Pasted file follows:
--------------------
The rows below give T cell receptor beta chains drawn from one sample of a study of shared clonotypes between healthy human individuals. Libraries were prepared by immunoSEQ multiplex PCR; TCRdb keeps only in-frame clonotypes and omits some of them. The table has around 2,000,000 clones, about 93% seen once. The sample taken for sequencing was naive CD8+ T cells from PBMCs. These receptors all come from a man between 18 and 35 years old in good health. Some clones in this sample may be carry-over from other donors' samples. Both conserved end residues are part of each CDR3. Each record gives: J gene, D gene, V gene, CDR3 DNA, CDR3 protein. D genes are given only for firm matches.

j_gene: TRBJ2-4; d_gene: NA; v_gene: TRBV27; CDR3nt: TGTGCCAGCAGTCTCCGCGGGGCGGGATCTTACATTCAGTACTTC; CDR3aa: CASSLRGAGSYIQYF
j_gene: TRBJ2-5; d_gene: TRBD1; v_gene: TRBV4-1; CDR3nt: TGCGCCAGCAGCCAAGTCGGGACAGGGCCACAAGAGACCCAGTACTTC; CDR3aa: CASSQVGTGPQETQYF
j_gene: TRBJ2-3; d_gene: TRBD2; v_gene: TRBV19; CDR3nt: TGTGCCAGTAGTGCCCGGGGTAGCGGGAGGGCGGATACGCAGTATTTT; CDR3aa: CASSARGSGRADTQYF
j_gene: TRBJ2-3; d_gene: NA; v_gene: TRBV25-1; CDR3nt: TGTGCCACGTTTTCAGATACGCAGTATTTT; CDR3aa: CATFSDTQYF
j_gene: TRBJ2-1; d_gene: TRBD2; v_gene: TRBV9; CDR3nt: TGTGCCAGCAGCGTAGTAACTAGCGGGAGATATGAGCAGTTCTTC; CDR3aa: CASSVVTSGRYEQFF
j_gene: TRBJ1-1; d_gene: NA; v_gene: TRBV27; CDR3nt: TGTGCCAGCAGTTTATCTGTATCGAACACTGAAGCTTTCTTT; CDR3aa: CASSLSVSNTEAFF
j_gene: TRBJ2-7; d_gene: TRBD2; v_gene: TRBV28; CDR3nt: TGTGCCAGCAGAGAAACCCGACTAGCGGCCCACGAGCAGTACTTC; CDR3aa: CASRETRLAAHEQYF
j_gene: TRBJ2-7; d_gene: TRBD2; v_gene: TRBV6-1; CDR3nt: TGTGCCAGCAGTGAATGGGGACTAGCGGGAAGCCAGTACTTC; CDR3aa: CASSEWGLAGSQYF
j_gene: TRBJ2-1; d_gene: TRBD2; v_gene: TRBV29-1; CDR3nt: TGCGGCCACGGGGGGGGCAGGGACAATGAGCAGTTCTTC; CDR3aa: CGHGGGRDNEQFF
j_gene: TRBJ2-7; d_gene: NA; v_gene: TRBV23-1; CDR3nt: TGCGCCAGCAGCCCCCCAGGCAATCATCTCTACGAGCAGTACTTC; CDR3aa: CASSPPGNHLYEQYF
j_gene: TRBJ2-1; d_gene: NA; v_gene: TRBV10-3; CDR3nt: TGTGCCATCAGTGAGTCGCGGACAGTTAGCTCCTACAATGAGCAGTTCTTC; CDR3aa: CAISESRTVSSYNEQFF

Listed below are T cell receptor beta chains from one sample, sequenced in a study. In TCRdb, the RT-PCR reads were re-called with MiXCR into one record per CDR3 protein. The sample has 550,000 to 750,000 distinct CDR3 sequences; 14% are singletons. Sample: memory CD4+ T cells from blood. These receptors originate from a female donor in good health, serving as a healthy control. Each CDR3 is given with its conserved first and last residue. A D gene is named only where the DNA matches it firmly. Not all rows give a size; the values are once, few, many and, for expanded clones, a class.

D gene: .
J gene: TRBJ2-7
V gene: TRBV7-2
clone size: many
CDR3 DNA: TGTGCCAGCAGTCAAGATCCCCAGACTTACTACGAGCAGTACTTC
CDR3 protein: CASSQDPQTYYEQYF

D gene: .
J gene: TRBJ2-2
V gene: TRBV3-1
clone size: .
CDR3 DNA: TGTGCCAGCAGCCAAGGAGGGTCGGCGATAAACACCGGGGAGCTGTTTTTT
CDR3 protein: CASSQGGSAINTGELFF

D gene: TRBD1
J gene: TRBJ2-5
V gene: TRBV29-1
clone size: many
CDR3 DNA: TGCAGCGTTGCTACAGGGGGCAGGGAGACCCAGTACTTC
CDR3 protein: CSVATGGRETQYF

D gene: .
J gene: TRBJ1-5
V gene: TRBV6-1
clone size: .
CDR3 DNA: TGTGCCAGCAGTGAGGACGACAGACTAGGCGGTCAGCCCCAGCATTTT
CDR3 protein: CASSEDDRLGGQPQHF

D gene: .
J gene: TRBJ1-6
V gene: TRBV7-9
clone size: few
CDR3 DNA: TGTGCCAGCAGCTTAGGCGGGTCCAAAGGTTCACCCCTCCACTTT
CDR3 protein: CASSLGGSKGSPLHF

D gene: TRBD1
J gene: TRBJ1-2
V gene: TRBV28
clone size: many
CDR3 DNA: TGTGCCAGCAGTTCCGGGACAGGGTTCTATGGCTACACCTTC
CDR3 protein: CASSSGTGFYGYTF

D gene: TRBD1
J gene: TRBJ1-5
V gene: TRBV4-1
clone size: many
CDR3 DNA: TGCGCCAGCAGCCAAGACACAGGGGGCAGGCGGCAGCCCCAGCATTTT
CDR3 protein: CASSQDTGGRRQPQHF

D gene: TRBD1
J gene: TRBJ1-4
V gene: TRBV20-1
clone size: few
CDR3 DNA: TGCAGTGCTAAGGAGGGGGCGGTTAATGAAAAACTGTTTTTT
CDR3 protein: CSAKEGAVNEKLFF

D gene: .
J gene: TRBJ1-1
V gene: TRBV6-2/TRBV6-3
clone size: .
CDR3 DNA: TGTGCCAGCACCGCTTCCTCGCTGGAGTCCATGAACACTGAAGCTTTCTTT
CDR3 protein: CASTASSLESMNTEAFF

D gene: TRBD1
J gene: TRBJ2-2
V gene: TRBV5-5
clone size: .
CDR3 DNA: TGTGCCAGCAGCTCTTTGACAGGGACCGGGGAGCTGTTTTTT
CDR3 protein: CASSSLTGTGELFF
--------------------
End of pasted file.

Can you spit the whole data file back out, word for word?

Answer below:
The rows below give T cell receptor beta chains drawn from one sample of a study of shared clonotypes between healthy human individuals. Libraries were prepared by immunoSEQ multiplex PCR; TCRdb keeps only in-frame clonotypes and omits some of them. The table has around 2,000,000 clones, about 93% seen once. The sample taken for sequencing was naive CD8+ T cells from PBMCs. These receptors all come from a man between 18 and 35 years old in good health. Some clones in this sample may be carry-over from other donors' samples. Both conserved end residues are part of each CDR3. Each record gives: J gene, D gene, V gene, CDR3 DNA, CDR3 protein. D genes are given only for firm matches.

j_gene: TRBJ2-4; d_gene: NA; v_gene: TRBV27; CDR3nt: TGTGCCAGCAGTCTCCGCGGGGCGGGATCTTACATTCAGTACTTC; CDR3aa: CASSLRGAGSYIQYF
j_gene: TRBJ2-5; d_gene: TRBD1; v_gene: TRBV4-1; CDR3nt: TGCGCCAGCAGCCAAGTCGGGACAGGGCCACAAGAGACCCAGTACTTC; CDR3aa: CASSQVGTGPQETQYF
j_gene: TRBJ2-3; d_gene: TRBD2; v_gene: TRBV19; CDR3nt: TGTGCCAGTAGTGCCCGGGGTAGCGGGAGGGCGGATACGCAGTATTTT; CDR3aa: CASSARGSGRADTQYF
j_gene: TRBJ2-3; d_gene: NA; v_gene: TRBV25-1; CDR3nt: TGTGCCACGTTTTCAGATACGCAGTATTTT; CDR3aa: CATFSDTQYF
j_gene: TRBJ2-1; d_gene: TRBD2; v_gene: TRBV9; CDR3nt: TGTGCCAGCAGCGTAGTAACTAGCGGGAGATATGAGCAGTTCTTC; CDR3aa: CASSVVTSGRYEQFF
j_gene: TRBJ1-1; d_gene: NA; v_gene: TRBV27; CDR3nt: TGTGCCAGCAGTTTATCTGTATCGAACACTGAAGCTTTCTTT; CDR3aa: CASSLSVSNTEAFF
j_gene: TRBJ2-7; d_gene: TRBD2; v_gene: TRBV28; CDR3nt: TGTGCCAGCAGAGAAACCCGACTAGCGGCCCACGAGCAGTACTTC; CDR3aa: CASRETRLAAHEQYF
j_gene: TRBJ2-7; d_gene: TRBD2; v_gene: TRBV6-1; CDR3nt: TGTGCCAGCAGTGAATGGGGACTAGCGGGAAGCCAGTACTTC; CDR3aa: CASSEWGLAGSQYF
j_gene: TRBJ2-1; d_gene: TRBD2; v_gene: TRBV29-1; CDR3nt: TGCGGCCACGGGGGGGGCAGGGACAATGAGCAGTTCTTC; CDR3aa: CGHGGGRDNEQFF
j_gene: TRBJ2-7; d_gene: NA; v_gene: TRBV23-1; CDR3nt: TGCGCCAGCAGCCCCCCAGGCAATCATCTCTACGAGCAGTACTTC; CDR3aa: CASSPPGNHLYEQYF
j_gene: TRBJ2-1; d_gene: NA; v_gene: TRBV10-3; CDR3nt: TGTGCCATCAGTGAGTCGCGGACAGTTAGCTCCTACAATGAGCAGTTCTTC; CDR3aa: CAISESRTVSSYNEQFF

Listed below are T cell receptor beta chains from one sample, sequenced in a study. In TCRdb, the RT-PCR reads were re-called with MiXCR into one record per CDR3 protein. The sample has 550,000 to 750,000 distinct CDR3 sequences; 14% are singletons. Sample: memory CD4+ T cells from blood. These receptors originate from a female donor in good health, serving as a healthy control. Each CDR3 is given with its conserved first and last residue. A D gene is named only where the DNA matches it firmly. Not all rows give a size; the values are once, few, many and, for expanded clones, a class.

D gene: .
J gene: TRBJ2-7
V gene: TRBV7-2
clone size: many
CDR3 DNA: TGTGCCAGCAGTCAAGATCCCCAGACTTACTACGAGCAGTACTTC
CDR3 protein: CASSQDPQTYYEQYF

D gene: .
J gene: TRBJ2-2
V gene: TRBV3-1
clone size: .
CDR3 DNA: TGTGCCAGCAGCCAAGGAGGGTCGGCGATAAACACCGGGGAGCTGTTTTTT
CDR3 protein: CASSQGGSAINTGELFF

D gene: TRBD1
J gene: TRBJ2-5
V gene: TRBV29-1
clone size: many
CDR3 DNA: TGCAGCGTTGCTACAGGGGGCAGGGAGACCCAGTACTTC
CDR3 protein: CSVATGGRETQYF

D gene: .
J gene: TRBJ1-5
V gene: TRBV6-1
clone size: .
CDR3 DNA: TGTGCCAGCAGTGAGGACGACAGACTAGGCGGTCAGCCCCAGCATTTT
CDR3 protein: CASSEDDRLGGQPQHF

D gene: .
J gene: TRBJ1-6
V gene: TRBV7-9
clone size: few
CDR3 DNA: TGTGCCAGCAGCTTAGGCGGGTCCAAAGGTTCACCCCTCCACTTT
CDR3 protein: CASSLGGSKGSPLHF

D gene: TRBD1
J gene: TRBJ1-2
V gene: TRBV28
clone size: many
CDR3 DNA: TGTGCCAGCAGTTCCGGGACAGGGTTCTATGGCTACACCTTC
CDR3 protein: CASSSGTGFYGYTF

D gene: TRBD1
J gene: TRBJ1-5
V gene: TRBV4-1
clone size: many
CDR3 DNA: TGCGCCAGCAGCCAAGACACAGGGGGCAGGCGGCAGCCCCAGCATTTT
CDR3 protein: CASSQDTGGRRQPQHF

D gene: TRBD1
J gene: TRBJ1-4
V gene: TRBV20-1
clone size: few
CDR3 DNA: TGCAGTGCTAAGGAGGGGGCGGTTAATGAAAAACTGTTTTTT
CDR3 protein: CSAKEGAVNEKLFF

D gene: .
J gene: TRBJ1-1
V gene: TRBV6-2/TRBV6-3
clone size: .
CDR3 DNA: TGTGCCAGCACCGCTTCCTCGCTGGAGTCCATGAACACTGAAGCTTTCTTT
CDR3 protein: CASTASSLESMNTEAFF

D gene: TRBD1
J gene: TRBJ2-2
V gene: TRBV5-5
clone size: .
CDR3 DNA: TGTGCCAGCAGCTCTTTGACAGGGACCGGGGAGCTGTTTTTT
CDR3 protein: CASSSLTGTGELFF